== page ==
Down East 2013 ©
By Meg Adams
The first thing I am aware of is the sound of the coffee-maker finishing up, like the sucking of air through a straw at the bottom of a glass. From this sound I know that I have been sleeping, and that it is morning, and early — around 5:30 — and that if I were to open my eyes, it would be so dark as to make no difference if I had left them shut or not.
I am at camp, my family’s one-room cabin on Green Lake. It is February; outside, the winter wind blows around the eaves. Although a quilt drapes over the railing to separate my high, narrow loft from the rest of the dark house, it seems as though the coffeemaker could be plugged in next to my pillow. I scrunch up smaller, raising my knees and tucking my chin to keep my heat all in one place. Even though I know very well that in moments my father will be up, drinking that fresh coffee and moving around the cabin without half of the ignorable regularity of the percolator, I will myself to keep sleeping.
As a teenager, this closeness to my parents in our small camp was sometimes difficult, particularly with parents who rise so early. And yet, tucked among the eaves of my loft bedroom, I was never insensible of either the weather outside or my family’s whereabouts inside. If the wind changed directions in the middle of the night, I would note the altered sound along the windowpanes. If the ice on the lake shifted, groaning and snapping as new fissures froze and formed, I heard it. If my mother woke during the night and, unable to sleep, decided to do a crossword by the light of a small lamp at three in the morning, I knew. Our proximity to each other and to the log walls made it impossible not to notice the details, inside or out.
Now, home again on my winter break after several years away, it is the same. Even as my mind still clings to sleep, it traces the familiar morning sounds. With the squeal of the woodstove door being opened, my grip on deliberate unawareness loosens, and I wiggle a toe. Mentally, I follow my father’s movements in the open room below me.
First comes the crunching of the newspaper he rolls for the morning fire, thunderous to my silence-sharpened senses. Next there are the high, splintery bonks of kindling being arranged. Lastly, I hear the dusty, bark-shedding, newspaper-compressing sighs of the largest logs being placed on top. I open my eyes a little.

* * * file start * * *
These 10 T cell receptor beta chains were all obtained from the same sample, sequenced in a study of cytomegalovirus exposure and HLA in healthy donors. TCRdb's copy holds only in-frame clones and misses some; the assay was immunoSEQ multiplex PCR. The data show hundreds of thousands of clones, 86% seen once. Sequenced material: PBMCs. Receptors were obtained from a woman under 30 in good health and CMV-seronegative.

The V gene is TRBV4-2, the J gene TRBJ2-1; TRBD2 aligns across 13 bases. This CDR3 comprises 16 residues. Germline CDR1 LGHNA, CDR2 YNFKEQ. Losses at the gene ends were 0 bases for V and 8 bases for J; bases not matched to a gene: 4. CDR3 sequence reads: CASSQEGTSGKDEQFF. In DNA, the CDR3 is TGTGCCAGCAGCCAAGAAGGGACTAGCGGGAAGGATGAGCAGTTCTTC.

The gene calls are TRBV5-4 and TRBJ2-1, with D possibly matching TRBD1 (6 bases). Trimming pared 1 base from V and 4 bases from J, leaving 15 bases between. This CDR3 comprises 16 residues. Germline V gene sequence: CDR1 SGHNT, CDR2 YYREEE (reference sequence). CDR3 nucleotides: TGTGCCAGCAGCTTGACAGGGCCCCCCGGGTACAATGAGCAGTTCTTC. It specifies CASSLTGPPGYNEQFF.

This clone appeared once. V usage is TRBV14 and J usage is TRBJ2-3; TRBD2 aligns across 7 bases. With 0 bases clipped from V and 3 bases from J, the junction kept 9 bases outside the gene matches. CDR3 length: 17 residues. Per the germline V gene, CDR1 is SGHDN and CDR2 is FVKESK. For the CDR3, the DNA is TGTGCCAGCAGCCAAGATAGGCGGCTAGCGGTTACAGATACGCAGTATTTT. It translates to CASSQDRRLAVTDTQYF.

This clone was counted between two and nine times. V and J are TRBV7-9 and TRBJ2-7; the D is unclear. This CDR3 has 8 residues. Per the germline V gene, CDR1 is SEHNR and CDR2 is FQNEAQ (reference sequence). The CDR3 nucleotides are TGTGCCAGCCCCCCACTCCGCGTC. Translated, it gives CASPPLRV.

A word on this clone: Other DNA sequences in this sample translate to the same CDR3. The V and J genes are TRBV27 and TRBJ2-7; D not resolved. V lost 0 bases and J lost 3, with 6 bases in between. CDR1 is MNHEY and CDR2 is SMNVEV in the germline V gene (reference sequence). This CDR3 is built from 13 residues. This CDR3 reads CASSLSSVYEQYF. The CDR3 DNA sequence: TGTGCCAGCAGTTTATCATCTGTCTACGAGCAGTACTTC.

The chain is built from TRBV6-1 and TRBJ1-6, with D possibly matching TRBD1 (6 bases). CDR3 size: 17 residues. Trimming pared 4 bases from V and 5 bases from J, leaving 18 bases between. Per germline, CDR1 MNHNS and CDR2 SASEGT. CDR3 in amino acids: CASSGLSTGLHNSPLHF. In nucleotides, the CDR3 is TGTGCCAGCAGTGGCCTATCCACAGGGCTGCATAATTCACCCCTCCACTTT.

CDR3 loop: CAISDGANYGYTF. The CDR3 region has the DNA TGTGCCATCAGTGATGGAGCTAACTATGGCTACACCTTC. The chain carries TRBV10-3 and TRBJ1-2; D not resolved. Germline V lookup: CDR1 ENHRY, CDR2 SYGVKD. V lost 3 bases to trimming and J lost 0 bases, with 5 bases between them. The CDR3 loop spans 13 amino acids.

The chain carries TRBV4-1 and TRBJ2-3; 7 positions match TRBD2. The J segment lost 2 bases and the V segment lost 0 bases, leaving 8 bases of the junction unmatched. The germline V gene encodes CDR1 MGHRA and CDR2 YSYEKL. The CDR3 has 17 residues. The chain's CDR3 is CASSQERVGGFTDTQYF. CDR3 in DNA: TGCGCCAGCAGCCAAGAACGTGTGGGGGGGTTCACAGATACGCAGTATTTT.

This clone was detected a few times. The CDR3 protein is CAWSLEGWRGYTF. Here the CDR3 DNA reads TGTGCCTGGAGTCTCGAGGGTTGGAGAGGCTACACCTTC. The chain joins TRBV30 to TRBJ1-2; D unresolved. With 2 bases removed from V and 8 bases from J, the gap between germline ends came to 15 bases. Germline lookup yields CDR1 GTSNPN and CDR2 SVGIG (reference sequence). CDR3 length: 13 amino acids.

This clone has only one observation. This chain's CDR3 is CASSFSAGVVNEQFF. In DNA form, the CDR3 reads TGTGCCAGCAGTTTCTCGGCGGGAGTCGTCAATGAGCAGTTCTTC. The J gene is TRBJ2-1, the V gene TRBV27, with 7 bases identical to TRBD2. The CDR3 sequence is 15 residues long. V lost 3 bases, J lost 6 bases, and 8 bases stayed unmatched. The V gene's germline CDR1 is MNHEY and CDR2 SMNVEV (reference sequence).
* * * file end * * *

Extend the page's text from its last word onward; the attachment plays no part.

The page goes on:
In the darkness I hear him strike the first match. It illuminates the peaked ceiling above me with a sudden light that recedes as it is thrown into the stove. A second match is lit and thrown — and then there is the quavering, growing loom as it catches and spreads, gathering light until I can make out the outline of the railing
next to me.
I will not be able to sleep now, but at least I know that I will be warm; the growing heat of the fire wards off the winter chill that has seeped into my loft during the night. I amuse myself by predicting and listening to the remainder of my parent’s morning routines. There are the first sounds of my slipper-hunting mother, the creak as she puts her feet on the floor and eases out of bed. Not long after comes the high noise of her completely integrating that spoonful of sugar into her coffee, spoon scraping around ceramic. The quiet morning greeting between my parents could almost be missed, but I hear it. Outside, the ice on the lake creaks. A soft thud marks a clump of snow falling from the roof.
A log settles, and for a moment the ceiling above me brightens perceptibly as the fire sends up a brief shower of sparks. I cannot feign sleep for much longer, but as soon as they know I, too, am awake, they will stop trying to be quiet. So I lie here, whispers of dreams not yet confusing or fascinating me because they are still too close to me to be discerned as dreams, wishing for thick socks, and wondering if I fell asleep wearing them and if they are simply buried in the tangled bedding at my feet.